Opportunity at National Institute of Standards and Technology (NIST)
In-situ Metrologies for Multifunctional Composites, Textiles, and Elastomers
Material Measurement Laboratory, Materials Measurement Science Division
Please note: This Agency only participates in the February and August reviews.
|Forster, Aaron M.
Nanomaterials such as carbon nanotubes, graphene, and nanocellulose are a route to improve strength, and impart multifunctional capabilities (sensing, actuation, processing) to traditional engineering polymers. There are several examples where these advanced composites have significantly impacted design. Conductive composites facilitate out-of-autoclave curing and thermoforming composites manufacturing processes to reduce energy costs. Conductive composites facilitate in-situ strain and damage sensing for asset management. Conductive composites have led to synthetic muscles and skin for biomimetic devices and safer autonomous robots. Often the measurement science to characterize structure-property relationships lags behind the initial innovation. The objective of this project is to connect nanomaterial structure, interface chemistry, dispersion/alignment to composite performance. We are interested in candidates with expertise in spectroscopic (Raman and fluorescence) imaging techniques for stress transfer, mechanical measurements across rate and length scales (molecular to bulk), modeling composite properties, and the response of these composites to electromagnetic radiation. This understanding will develop next generation non-destructive metrologies for evaluating the multifunctional performance of these composites.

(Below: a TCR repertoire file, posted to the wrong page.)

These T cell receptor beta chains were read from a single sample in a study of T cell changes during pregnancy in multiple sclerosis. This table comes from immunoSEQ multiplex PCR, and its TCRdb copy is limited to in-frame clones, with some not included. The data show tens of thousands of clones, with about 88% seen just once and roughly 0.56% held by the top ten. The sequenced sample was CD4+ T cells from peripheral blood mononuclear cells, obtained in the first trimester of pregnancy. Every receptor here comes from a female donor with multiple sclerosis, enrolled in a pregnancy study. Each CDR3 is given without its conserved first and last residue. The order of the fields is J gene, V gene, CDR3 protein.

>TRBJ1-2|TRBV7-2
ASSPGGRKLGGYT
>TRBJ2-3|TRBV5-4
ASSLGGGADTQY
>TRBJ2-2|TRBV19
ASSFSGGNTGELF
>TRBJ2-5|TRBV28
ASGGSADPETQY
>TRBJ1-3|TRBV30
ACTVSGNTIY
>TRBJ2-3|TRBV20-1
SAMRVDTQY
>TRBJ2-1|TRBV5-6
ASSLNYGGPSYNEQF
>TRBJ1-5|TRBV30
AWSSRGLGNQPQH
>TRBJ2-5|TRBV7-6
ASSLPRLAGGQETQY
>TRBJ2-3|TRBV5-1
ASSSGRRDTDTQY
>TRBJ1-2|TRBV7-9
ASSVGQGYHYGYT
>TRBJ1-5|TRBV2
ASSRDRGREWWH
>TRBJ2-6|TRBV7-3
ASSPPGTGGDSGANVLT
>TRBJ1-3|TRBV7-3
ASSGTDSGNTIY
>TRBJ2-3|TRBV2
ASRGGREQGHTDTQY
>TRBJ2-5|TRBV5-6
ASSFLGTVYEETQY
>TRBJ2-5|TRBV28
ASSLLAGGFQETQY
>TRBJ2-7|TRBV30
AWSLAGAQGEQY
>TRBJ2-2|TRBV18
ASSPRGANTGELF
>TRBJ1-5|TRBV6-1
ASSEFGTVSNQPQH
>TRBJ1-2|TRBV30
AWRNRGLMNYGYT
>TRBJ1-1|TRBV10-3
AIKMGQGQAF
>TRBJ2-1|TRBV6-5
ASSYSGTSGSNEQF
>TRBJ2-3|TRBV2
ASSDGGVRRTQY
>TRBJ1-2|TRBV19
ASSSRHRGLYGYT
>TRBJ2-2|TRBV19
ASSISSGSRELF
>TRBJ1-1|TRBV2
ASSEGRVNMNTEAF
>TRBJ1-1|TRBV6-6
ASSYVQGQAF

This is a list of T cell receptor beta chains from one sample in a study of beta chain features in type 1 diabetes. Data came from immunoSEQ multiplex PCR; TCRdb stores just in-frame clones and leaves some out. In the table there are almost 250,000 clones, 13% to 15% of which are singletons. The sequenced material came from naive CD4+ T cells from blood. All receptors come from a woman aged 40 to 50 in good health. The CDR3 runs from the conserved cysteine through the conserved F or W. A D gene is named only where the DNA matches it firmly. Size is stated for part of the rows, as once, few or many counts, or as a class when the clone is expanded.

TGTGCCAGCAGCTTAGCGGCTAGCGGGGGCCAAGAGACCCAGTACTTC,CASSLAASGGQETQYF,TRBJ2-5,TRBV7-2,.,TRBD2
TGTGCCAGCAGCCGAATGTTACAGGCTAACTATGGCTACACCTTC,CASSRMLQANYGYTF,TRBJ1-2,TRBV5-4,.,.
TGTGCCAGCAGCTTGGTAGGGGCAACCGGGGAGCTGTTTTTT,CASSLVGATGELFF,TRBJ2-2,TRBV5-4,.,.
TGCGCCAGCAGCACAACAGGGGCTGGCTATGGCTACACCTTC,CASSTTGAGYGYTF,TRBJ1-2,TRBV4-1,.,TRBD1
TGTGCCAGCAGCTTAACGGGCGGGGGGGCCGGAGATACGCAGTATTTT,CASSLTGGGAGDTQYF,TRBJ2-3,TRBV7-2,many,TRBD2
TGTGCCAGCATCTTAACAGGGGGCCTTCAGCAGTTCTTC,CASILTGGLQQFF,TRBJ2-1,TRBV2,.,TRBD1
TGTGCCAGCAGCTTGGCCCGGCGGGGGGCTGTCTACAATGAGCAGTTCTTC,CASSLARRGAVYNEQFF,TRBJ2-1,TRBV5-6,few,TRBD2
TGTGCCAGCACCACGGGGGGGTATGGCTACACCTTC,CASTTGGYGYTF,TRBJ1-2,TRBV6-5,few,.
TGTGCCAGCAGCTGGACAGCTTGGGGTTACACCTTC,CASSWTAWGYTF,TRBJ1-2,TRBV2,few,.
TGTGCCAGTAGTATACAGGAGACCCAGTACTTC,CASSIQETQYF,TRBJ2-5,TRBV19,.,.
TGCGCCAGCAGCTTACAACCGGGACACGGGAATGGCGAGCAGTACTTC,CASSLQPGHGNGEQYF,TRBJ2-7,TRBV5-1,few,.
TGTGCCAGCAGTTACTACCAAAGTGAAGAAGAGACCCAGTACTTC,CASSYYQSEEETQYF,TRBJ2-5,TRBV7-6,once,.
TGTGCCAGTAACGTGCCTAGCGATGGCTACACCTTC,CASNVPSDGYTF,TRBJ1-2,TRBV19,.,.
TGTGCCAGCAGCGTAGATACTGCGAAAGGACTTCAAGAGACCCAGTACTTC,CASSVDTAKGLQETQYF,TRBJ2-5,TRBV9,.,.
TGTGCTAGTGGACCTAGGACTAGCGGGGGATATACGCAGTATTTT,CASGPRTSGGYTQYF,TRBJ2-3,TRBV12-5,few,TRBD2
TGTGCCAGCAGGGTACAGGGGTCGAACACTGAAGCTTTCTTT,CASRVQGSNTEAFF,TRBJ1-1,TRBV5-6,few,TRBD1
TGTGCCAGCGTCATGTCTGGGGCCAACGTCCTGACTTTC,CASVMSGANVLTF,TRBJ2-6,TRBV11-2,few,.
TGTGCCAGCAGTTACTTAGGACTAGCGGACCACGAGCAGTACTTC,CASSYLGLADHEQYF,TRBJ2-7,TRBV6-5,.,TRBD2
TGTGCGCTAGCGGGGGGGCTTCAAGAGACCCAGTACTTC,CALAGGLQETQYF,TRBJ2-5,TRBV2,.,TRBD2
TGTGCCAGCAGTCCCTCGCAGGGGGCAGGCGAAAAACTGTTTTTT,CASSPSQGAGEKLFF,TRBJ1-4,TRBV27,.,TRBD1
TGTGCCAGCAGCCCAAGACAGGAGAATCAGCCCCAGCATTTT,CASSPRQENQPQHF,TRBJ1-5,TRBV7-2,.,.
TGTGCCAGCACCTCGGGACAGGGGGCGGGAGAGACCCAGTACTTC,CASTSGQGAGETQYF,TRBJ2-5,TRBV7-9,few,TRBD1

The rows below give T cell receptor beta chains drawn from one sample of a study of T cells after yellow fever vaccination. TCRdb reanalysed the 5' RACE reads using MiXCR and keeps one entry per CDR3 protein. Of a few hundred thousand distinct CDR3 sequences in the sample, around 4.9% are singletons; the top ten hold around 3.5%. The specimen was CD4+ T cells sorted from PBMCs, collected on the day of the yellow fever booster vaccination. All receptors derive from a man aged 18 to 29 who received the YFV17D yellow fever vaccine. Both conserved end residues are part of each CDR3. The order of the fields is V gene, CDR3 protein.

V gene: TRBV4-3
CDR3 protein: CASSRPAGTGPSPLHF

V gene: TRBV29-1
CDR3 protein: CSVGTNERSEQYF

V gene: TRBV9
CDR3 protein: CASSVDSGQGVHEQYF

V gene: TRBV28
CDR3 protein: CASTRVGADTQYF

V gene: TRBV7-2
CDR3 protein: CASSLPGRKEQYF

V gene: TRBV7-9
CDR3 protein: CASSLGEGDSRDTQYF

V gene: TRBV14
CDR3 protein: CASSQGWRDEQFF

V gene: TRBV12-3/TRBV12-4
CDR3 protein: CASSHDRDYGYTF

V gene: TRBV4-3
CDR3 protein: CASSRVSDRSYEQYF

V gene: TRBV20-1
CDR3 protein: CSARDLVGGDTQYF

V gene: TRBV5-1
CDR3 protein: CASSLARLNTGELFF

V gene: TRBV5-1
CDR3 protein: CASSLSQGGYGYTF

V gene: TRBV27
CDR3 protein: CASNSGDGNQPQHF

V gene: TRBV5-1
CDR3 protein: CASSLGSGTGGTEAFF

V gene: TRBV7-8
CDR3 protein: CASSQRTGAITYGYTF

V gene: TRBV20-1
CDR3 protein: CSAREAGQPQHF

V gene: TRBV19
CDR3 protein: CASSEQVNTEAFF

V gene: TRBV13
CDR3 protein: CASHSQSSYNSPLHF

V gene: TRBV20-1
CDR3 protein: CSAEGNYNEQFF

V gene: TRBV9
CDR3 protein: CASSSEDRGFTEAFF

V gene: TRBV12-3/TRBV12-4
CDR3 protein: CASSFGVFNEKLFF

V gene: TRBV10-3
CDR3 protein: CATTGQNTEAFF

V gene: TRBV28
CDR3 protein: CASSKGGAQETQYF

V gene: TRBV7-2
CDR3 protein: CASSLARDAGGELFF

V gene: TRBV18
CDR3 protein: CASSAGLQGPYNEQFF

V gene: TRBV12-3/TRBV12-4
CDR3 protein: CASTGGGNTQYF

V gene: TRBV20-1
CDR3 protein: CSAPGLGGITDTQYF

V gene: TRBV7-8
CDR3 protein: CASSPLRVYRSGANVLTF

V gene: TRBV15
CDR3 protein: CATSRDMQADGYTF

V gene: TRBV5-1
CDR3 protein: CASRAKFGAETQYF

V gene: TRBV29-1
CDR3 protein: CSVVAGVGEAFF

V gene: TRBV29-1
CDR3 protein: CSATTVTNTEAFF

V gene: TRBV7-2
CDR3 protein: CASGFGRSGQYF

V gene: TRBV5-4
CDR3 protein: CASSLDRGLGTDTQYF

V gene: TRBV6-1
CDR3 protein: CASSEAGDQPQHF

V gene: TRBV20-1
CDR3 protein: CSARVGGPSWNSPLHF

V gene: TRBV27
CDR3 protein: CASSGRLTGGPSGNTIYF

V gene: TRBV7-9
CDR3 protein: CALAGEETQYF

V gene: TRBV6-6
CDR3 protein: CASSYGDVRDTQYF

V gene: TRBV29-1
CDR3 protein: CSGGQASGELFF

Raman spectroscopy; Durability; Fluorescence; Mechanical properties; Electrical conductivity; Nanocomposites; Percolated networks; Carbon nanotubes; Graphene; Nanocellulose; Non-destructive imaging; Nanoindentation; Fracture; Structural health monitoring;
Open to U.S. citizens
Open to Postdoctoral applicants